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Spain doctor ordered to compensate woman for unsuccessful abortion

A Spanish doctor has been ordered to pay child support for a baby who survived a botched abortion [JURIST backgrounder], a court in Palma de Mallorca announced on Wednesday. In April 2010 the mother went to a clinic in Palma de Mallorca and underwent an abortion procedure. Two weeks later the same physician performed a review and said that everything had gone well. The woman returned to the clinic three months later thinking she was pregnant again, but physicians realized the initial procedure had failed and that she was then seven-months pregnant. By the time it was realized the procedure had failed, the mother was beyond the 22-week window permitted by Spanish law for an abortion. Judge Francisco Perez found that the ultrascan review was conducted negligently and ordered [NY Daily News report] the doctor and the clinic to pay USD $1,300 a month to the child until his 26th birthday and an additional $189,000 for "moral damages" suffered by the 24-year-old mother in this unique case.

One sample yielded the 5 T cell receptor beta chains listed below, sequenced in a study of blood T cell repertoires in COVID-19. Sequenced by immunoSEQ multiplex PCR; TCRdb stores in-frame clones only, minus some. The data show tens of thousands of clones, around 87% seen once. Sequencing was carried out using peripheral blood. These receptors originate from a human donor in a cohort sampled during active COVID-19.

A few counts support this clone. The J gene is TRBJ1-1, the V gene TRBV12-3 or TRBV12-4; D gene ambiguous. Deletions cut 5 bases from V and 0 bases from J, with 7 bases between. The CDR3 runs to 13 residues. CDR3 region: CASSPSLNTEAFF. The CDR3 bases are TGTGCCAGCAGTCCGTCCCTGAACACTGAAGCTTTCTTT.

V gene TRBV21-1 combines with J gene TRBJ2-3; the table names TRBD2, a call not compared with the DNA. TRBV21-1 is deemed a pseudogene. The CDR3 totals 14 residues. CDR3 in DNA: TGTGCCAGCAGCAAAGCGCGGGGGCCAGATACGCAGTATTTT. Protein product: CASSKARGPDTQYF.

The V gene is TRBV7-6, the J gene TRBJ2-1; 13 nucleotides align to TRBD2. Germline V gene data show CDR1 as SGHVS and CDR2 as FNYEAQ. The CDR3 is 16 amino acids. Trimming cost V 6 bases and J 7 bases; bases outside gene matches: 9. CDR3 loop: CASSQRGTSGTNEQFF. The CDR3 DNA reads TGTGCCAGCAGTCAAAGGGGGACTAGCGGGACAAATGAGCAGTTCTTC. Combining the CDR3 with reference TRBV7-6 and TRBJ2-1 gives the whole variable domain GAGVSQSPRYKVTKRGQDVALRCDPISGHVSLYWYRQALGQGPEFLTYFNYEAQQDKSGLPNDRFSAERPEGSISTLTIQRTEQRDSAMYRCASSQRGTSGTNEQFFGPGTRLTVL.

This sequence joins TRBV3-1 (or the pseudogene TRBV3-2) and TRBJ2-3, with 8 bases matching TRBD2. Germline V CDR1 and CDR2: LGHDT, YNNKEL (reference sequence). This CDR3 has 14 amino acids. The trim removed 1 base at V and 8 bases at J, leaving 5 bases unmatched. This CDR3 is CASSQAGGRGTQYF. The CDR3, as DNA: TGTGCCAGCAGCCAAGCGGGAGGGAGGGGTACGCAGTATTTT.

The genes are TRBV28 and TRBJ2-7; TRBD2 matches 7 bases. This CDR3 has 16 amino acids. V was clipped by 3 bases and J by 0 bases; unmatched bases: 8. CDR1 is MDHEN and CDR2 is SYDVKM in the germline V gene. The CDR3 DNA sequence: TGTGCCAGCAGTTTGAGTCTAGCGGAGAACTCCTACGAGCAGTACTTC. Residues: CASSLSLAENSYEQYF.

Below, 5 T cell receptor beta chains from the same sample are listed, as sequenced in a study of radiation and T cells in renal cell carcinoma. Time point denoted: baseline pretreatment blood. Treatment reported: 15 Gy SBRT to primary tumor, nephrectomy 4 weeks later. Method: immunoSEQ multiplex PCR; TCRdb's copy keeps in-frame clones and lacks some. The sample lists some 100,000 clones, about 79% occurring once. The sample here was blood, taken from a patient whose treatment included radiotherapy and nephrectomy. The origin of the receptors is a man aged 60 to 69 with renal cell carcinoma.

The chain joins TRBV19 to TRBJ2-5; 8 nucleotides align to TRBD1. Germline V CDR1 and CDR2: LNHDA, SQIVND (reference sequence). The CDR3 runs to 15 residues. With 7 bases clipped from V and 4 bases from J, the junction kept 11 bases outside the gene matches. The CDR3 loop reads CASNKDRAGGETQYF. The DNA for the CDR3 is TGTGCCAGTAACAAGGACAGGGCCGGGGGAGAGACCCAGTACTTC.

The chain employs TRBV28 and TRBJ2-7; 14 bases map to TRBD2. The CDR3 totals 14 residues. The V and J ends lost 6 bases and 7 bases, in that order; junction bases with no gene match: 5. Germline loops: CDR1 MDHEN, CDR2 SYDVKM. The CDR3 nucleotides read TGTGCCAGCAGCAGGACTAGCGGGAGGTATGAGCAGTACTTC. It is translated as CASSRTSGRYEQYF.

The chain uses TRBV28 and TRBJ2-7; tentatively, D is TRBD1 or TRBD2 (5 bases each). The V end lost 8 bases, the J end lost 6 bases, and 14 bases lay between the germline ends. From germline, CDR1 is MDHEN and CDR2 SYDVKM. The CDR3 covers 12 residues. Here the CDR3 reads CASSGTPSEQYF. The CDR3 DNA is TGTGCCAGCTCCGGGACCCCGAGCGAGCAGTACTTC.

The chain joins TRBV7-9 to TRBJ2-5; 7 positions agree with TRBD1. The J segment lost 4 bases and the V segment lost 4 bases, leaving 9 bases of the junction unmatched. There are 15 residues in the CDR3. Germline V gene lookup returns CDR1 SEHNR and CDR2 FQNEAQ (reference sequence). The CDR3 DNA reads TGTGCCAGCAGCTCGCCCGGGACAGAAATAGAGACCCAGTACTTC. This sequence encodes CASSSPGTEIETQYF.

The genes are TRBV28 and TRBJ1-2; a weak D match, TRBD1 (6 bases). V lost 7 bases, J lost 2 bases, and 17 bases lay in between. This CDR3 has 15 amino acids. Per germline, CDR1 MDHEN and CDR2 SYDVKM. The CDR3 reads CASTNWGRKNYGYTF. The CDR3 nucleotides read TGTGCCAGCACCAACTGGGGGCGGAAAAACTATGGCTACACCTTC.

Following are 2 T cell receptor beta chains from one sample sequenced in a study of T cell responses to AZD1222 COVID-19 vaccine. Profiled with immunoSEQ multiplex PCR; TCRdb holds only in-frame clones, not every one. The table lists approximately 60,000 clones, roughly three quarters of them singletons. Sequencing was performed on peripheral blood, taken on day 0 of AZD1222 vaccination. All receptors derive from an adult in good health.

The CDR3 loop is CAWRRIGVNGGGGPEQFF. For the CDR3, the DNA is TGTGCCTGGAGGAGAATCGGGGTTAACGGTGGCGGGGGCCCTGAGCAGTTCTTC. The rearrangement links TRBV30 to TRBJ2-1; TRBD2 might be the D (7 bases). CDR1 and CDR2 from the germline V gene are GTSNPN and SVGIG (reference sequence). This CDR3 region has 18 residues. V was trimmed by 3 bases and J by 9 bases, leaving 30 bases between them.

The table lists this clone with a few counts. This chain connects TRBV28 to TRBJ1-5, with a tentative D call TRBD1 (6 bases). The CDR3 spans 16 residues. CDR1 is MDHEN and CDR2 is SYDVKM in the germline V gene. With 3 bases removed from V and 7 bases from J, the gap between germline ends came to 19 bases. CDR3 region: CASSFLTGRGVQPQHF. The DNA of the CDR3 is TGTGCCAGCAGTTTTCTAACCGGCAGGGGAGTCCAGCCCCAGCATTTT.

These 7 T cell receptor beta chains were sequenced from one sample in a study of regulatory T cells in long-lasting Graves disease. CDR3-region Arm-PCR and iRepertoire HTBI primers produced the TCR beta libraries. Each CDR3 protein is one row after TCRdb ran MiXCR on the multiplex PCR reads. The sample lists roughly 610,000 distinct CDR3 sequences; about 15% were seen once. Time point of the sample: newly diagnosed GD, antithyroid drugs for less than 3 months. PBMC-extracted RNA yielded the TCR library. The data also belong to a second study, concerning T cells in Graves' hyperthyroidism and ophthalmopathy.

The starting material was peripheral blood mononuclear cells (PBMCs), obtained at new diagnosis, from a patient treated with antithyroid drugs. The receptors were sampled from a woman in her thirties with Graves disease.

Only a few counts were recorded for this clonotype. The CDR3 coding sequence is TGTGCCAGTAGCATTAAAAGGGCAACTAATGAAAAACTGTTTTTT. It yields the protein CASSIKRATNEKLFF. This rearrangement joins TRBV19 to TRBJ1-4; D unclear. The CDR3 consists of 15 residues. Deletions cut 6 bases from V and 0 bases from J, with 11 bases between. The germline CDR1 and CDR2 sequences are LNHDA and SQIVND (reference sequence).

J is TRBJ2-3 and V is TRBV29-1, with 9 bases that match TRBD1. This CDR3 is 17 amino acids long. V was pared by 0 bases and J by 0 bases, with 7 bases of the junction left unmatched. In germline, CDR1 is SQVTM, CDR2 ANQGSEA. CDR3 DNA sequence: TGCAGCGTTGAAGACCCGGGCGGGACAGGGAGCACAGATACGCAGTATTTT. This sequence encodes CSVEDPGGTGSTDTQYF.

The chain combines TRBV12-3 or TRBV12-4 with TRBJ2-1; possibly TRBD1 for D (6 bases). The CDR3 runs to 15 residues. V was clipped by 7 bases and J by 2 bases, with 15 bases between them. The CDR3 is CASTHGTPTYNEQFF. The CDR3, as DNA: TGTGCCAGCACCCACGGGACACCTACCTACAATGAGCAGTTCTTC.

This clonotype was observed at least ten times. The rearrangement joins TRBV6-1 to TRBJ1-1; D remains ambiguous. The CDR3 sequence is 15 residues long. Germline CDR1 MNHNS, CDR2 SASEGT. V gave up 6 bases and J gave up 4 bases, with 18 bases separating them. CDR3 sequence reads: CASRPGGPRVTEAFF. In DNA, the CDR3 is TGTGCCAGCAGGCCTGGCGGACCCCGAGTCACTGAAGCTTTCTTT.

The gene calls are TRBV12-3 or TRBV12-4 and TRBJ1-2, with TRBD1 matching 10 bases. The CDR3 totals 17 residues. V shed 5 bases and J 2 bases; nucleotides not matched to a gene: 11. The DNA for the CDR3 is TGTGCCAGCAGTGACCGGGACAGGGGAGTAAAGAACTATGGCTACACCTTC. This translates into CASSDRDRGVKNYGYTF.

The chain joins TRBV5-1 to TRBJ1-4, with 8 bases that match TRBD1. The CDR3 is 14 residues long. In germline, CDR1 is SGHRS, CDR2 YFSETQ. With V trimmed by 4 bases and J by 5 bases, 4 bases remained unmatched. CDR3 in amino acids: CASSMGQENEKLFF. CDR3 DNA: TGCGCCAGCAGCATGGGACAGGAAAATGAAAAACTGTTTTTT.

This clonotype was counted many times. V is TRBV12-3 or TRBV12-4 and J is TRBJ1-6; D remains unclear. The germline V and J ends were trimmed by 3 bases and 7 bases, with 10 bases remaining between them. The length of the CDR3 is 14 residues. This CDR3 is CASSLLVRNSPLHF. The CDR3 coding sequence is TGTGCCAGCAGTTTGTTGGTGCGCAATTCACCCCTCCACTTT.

In 2010 Spain amended its abortion laws [JURIST report] for the first time since 1985. Under the new law, abortions performed in the first 14 weeks of gestation are declared a right and abortions are allowed until 22 weeks if the mother's life is in danger. The previous law had allowed abortions only in the case of rape, up to 12 weeks, severe fetal malformation, up to 22 weeks, or if the woman's physical or mental health was in danger. The changes were proposed [JURIST report] in 2009 by a panel of legal and medical experts, eliciting widespread protests [JURIST report] throughout Spain. The panel was formed [JURIST report] in September 2008 at the request of then-prime minister Jose Luis Rodriguez Zapatero as part of a series of social reforms that have included same-sex marriage [JURIST report] and streamlined divorce proceedings.

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